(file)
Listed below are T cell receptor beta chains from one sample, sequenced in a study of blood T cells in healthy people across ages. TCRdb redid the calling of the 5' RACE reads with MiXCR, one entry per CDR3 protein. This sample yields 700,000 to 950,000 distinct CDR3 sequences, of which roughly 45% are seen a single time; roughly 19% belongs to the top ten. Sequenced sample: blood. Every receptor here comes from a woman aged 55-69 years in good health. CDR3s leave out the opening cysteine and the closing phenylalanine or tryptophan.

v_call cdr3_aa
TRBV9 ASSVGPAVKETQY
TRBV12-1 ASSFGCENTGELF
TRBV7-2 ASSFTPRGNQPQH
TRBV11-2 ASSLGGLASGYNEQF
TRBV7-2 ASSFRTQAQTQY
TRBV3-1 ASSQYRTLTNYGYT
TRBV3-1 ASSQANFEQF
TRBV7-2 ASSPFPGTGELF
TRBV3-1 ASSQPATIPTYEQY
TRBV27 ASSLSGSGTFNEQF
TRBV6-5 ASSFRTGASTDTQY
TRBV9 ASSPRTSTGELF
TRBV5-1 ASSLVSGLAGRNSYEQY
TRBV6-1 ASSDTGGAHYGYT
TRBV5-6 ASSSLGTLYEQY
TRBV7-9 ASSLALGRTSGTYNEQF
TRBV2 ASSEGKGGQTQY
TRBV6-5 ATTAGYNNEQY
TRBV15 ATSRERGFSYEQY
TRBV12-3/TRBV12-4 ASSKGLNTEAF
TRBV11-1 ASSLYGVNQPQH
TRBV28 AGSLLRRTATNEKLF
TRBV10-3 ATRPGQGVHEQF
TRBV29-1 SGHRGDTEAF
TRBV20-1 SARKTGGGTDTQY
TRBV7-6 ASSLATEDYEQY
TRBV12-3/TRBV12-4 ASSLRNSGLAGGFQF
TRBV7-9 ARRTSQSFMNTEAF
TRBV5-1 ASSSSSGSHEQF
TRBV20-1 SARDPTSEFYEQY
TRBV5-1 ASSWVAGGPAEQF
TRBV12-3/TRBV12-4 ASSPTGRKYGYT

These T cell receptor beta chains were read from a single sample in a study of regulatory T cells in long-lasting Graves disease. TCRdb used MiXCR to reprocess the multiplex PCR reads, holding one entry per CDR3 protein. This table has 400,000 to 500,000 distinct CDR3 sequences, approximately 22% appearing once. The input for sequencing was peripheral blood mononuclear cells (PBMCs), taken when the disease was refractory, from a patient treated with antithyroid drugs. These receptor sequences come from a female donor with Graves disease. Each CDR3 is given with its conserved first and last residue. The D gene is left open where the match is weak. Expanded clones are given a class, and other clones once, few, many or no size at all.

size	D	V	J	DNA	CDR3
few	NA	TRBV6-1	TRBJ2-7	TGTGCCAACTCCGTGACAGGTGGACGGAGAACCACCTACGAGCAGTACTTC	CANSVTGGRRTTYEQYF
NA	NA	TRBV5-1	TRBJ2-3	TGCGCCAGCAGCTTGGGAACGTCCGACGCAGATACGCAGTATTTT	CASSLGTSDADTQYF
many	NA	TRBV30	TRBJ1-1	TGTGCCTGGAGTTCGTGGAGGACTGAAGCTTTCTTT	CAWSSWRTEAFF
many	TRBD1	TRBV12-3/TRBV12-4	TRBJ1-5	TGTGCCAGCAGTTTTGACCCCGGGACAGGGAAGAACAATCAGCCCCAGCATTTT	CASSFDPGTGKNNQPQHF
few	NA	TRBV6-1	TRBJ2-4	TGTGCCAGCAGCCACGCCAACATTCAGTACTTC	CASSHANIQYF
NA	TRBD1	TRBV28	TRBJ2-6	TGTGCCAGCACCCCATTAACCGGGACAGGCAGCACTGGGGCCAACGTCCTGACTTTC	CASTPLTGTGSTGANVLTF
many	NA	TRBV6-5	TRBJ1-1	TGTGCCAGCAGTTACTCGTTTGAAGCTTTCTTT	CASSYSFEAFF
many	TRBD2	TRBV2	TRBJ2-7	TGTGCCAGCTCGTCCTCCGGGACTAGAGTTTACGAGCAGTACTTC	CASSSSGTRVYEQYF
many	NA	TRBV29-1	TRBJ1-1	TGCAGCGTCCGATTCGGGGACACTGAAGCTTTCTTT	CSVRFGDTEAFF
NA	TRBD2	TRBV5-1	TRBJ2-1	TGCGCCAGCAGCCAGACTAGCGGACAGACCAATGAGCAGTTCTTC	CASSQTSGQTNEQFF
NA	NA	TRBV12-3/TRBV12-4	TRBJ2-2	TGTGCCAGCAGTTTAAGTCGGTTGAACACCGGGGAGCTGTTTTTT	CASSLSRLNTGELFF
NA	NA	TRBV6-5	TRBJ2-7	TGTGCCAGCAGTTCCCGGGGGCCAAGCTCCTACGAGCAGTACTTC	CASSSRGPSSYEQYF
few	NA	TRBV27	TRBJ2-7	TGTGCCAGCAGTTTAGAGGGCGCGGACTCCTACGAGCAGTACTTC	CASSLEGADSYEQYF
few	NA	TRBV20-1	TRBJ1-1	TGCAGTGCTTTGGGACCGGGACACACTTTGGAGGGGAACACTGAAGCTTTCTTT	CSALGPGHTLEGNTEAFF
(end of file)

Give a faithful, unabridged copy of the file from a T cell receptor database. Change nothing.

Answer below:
Listed below are T cell receptor beta chains from one sample, sequenced in a study of blood T cells in healthy people across ages. TCRdb redid the calling of the 5' RACE reads with MiXCR, one entry per CDR3 protein. This sample yields 700,000 to 950,000 distinct CDR3 sequences, of which roughly 45% are seen a single time; roughly 19% belongs to the top ten. Sequenced sample: blood. Every receptor here comes from a woman aged 55-69 years in good health. CDR3s leave out the opening cysteine and the closing phenylalanine or tryptophan.

v_call cdr3_aa
TRBV9 ASSVGPAVKETQY
TRBV12-1 ASSFGCENTGELF
TRBV7-2 ASSFTPRGNQPQH
TRBV11-2 ASSLGGLASGYNEQF
TRBV7-2 ASSFRTQAQTQY
TRBV3-1 ASSQYRTLTNYGYT
TRBV3-1 ASSQANFEQF
TRBV7-2 ASSPFPGTGELF
TRBV3-1 ASSQPATIPTYEQY
TRBV27 ASSLSGSGTFNEQF
TRBV6-5 ASSFRTGASTDTQY
TRBV9 ASSPRTSTGELF
TRBV5-1 ASSLVSGLAGRNSYEQY
TRBV6-1 ASSDTGGAHYGYT
TRBV5-6 ASSSLGTLYEQY
TRBV7-9 ASSLALGRTSGTYNEQF
TRBV2 ASSEGKGGQTQY
TRBV6-5 ATTAGYNNEQY
TRBV15 ATSRERGFSYEQY
TRBV12-3/TRBV12-4 ASSKGLNTEAF
TRBV11-1 ASSLYGVNQPQH
TRBV28 AGSLLRRTATNEKLF
TRBV10-3 ATRPGQGVHEQF
TRBV29-1 SGHRGDTEAF
TRBV20-1 SARKTGGGTDTQY
TRBV7-6 ASSLATEDYEQY
TRBV12-3/TRBV12-4 ASSLRNSGLAGGFQF
TRBV7-9 ARRTSQSFMNTEAF
TRBV5-1 ASSSSSGSHEQF
TRBV20-1 SARDPTSEFYEQY
TRBV5-1 ASSWVAGGPAEQF
TRBV12-3/TRBV12-4 ASSPTGRKYGYT

These T cell receptor beta chains were read from a single sample in a study of regulatory T cells in long-lasting Graves disease. TCRdb used MiXCR to reprocess the multiplex PCR reads, holding one entry per CDR3 protein. This table has 400,000 to 500,000 distinct CDR3 sequences, approximately 22% appearing once. The input for sequencing was peripheral blood mononuclear cells (PBMCs), taken when the disease was refractory, from a patient treated with antithyroid drugs. These receptor sequences come from a female donor with Graves disease. Each CDR3 is given with its conserved first and last residue. The D gene is left open where the match is weak. Expanded clones are given a class, and other clones once, few, many or no size at all.

size	D	V	J	DNA	CDR3
few	NA	TRBV6-1	TRBJ2-7	TGTGCCAACTCCGTGACAGGTGGACGGAGAACCACCTACGAGCAGTACTTC	CANSVTGGRRTTYEQYF
NA	NA	TRBV5-1	TRBJ2-3	TGCGCCAGCAGCTTGGGAACGTCCGACGCAGATACGCAGTATTTT	CASSLGTSDADTQYF
many	NA	TRBV30	TRBJ1-1	TGTGCCTGGAGTTCGTGGAGGACTGAAGCTTTCTTT	CAWSSWRTEAFF
many	TRBD1	TRBV12-3/TRBV12-4	TRBJ1-5	TGTGCCAGCAGTTTTGACCCCGGGACAGGGAAGAACAATCAGCCCCAGCATTTT	CASSFDPGTGKNNQPQHF
few	NA	TRBV6-1	TRBJ2-4	TGTGCCAGCAGCCACGCCAACATTCAGTACTTC	CASSHANIQYF
NA	TRBD1	TRBV28	TRBJ2-6	TGTGCCAGCACCCCATTAACCGGGACAGGCAGCACTGGGGCCAACGTCCTGACTTTC	CASTPLTGTGSTGANVLTF
many	NA	TRBV6-5	TRBJ1-1	TGTGCCAGCAGTTACTCGTTTGAAGCTTTCTTT	CASSYSFEAFF
many	TRBD2	TRBV2	TRBJ2-7	TGTGCCAGCTCGTCCTCCGGGACTAGAGTTTACGAGCAGTACTTC	CASSSSGTRVYEQYF
many	NA	TRBV29-1	TRBJ1-1	TGCAGCGTCCGATTCGGGGACACTGAAGCTTTCTTT	CSVRFGDTEAFF
NA	TRBD2	TRBV5-1	TRBJ2-1	TGCGCCAGCAGCCAGACTAGCGGACAGACCAATGAGCAGTTCTTC	CASSQTSGQTNEQFF
NA	NA	TRBV12-3/TRBV12-4	TRBJ2-2	TGTGCCAGCAGTTTAAGTCGGTTGAACACCGGGGAGCTGTTTTTT	CASSLSRLNTGELFF
NA	NA	TRBV6-5	TRBJ2-7	TGTGCCAGCAGTTCCCGGGGGCCAAGCTCCTACGAGCAGTACTTC	CASSSRGPSSYEQYF
few	NA	TRBV27	TRBJ2-7	TGTGCCAGCAGTTTAGAGGGCGCGGACTCCTACGAGCAGTACTTC	CASSLEGADSYEQYF
few	NA	TRBV20-1	TRBJ1-1	TGCAGTGCTTTGGGACCGGGACACACTTTGGAGGGGAACACTGAAGCTTTCTTT	CSALGPGHTLEGNTEAFF